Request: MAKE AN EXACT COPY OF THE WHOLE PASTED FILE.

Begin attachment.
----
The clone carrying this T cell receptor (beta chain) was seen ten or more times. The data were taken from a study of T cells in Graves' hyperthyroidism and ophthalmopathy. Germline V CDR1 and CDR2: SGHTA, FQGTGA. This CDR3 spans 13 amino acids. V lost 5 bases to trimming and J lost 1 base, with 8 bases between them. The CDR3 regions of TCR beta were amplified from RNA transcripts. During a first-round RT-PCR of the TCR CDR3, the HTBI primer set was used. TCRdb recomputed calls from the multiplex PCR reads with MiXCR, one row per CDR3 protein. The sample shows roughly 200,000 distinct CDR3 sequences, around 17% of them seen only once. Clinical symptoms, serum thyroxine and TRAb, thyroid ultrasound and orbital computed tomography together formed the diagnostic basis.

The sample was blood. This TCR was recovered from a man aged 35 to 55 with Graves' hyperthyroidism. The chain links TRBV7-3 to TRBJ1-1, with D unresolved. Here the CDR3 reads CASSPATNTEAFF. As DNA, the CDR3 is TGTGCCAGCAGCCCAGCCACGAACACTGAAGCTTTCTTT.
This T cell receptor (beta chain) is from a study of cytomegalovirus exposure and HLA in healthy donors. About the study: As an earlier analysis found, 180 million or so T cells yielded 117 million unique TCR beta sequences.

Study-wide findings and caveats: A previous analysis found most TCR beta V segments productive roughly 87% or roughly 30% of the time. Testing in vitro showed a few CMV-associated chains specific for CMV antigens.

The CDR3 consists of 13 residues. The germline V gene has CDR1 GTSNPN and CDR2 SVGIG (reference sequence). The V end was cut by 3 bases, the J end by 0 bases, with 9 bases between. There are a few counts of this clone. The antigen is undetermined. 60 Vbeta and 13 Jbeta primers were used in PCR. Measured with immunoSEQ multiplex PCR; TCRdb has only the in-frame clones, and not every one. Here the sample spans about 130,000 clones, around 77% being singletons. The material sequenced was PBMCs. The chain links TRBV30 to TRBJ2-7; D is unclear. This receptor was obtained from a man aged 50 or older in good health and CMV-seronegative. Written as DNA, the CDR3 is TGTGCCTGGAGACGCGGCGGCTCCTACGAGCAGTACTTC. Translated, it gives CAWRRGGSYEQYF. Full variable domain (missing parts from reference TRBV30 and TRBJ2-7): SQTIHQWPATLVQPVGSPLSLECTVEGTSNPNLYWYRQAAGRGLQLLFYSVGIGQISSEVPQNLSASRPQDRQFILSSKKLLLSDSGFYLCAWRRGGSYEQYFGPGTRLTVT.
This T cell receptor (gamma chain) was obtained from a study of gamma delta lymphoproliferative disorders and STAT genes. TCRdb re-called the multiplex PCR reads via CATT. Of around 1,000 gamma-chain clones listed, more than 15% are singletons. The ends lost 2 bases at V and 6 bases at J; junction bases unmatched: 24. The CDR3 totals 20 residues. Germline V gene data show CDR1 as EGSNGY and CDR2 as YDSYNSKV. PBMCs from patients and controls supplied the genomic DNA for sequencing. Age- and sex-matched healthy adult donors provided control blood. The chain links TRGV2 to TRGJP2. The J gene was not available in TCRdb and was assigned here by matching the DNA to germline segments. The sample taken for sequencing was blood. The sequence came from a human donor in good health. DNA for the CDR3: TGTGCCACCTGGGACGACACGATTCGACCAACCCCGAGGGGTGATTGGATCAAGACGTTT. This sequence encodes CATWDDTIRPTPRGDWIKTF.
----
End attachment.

The clone carrying this T cell receptor (beta chain) was seen ten or more times. The data were taken from a study of T cells in Graves' hyperthyroidism and ophthalmopathy. Germline V CDR1 and CDR2: SGHTA, FQGTGA. This CDR3 spans 13 amino acids. V lost 5 bases to trimming and J lost 1 base, with 8 bases between them. The CDR3 regions of TCR beta were amplified from RNA transcripts. During a first-round RT-PCR of the TCR CDR3, the HTBI primer set was used. TCRdb recomputed calls from the multiplex PCR reads with MiXCR, one row per CDR3 protein. The sample shows roughly 200,000 distinct CDR3 sequences, around 17% of them seen only once. Clinical symptoms, serum thyroxine and TRAb, thyroid ultrasound and orbital computed tomography together formed the diagnostic basis.

The sample was blood. This TCR was recovered from a man aged 35 to 55 with Graves' hyperthyroidism. The chain links TRBV7-3 to TRBJ1-1, with D unresolved. Here the CDR3 reads CASSPATNTEAFF. As DNA, the CDR3 is TGTGCCAGCAGCCCAGCCACGAACACTGAAGCTTTCTTT.
This T cell receptor (beta chain) is from a study of cytomegalovirus exposure and HLA in healthy donors. About the study: As an earlier analysis found, 180 million or so T cells yielded 117 million unique TCR beta sequences.

Study-wide findings and caveats: A previous analysis found most TCR beta V segments productive roughly 87% or roughly 30% of the time. Testing in vitro showed a few CMV-associated chains specific for CMV antigens.

The CDR3 consists of 13 residues. The germline V gene has CDR1 GTSNPN and CDR2 SVGIG (reference sequence). The V end was cut by 3 bases, the J end by 0 bases, with 9 bases between. There are a few counts of this clone. The antigen is undetermined. 60 Vbeta and 13 Jbeta primers were used in PCR. Measured with immunoSEQ multiplex PCR; TCRdb has only the in-frame clones, and not every one. Here the sample spans about 130,000 clones, around 77% being singletons. The material sequenced was PBMCs. The chain links TRBV30 to TRBJ2-7; D is unclear. This receptor was obtained from a man aged 50 or older in good health and CMV-seronegative. Written as DNA, the CDR3 is TGTGCCTGGAGACGCGGCGGCTCCTACGAGCAGTACTTC. Translated, it gives CAWRRGGSYEQYF. Full variable domain (missing parts from reference TRBV30 and TRBJ2-7): SQTIHQWPATLVQPVGSPLSLECTVEGTSNPNLYWYRQAAGRGLQLLFYSVGIGQISSEVPQNLSASRPQDRQFILSSKKLLLSDSGFYLCAWRRGGSYEQYFGPGTRLTVT.
This T cell receptor (gamma chain) was obtained from a study of gamma delta lymphoproliferative disorders and STAT genes. TCRdb re-called the multiplex PCR reads via CATT. Of around 1,000 gamma-chain clones listed, more than 15% are singletons. The ends lost 2 bases at V and 6 bases at J; junction bases unmatched: 24. The CDR3 totals 20 residues. Germline V gene data show CDR1 as EGSNGY and CDR2 as YDSYNSKV. PBMCs from patients and controls supplied the genomic DNA for sequencing. Age- and sex-matched healthy adult donors provided control blood. The chain links TRGV2 to TRGJP2. The J gene was not available in TCRdb and was assigned here by matching the DNA to germline segments. The sample taken for sequencing was blood. The sequence came from a human donor in good health. DNA for the CDR3: TGTGCCACCTGGGACGACACGATTCGACCAACCCCGAGGGGTGATTGGATCAAGACGTTT. This sequence encodes CATWDDTIRPTPRGDWIKTF.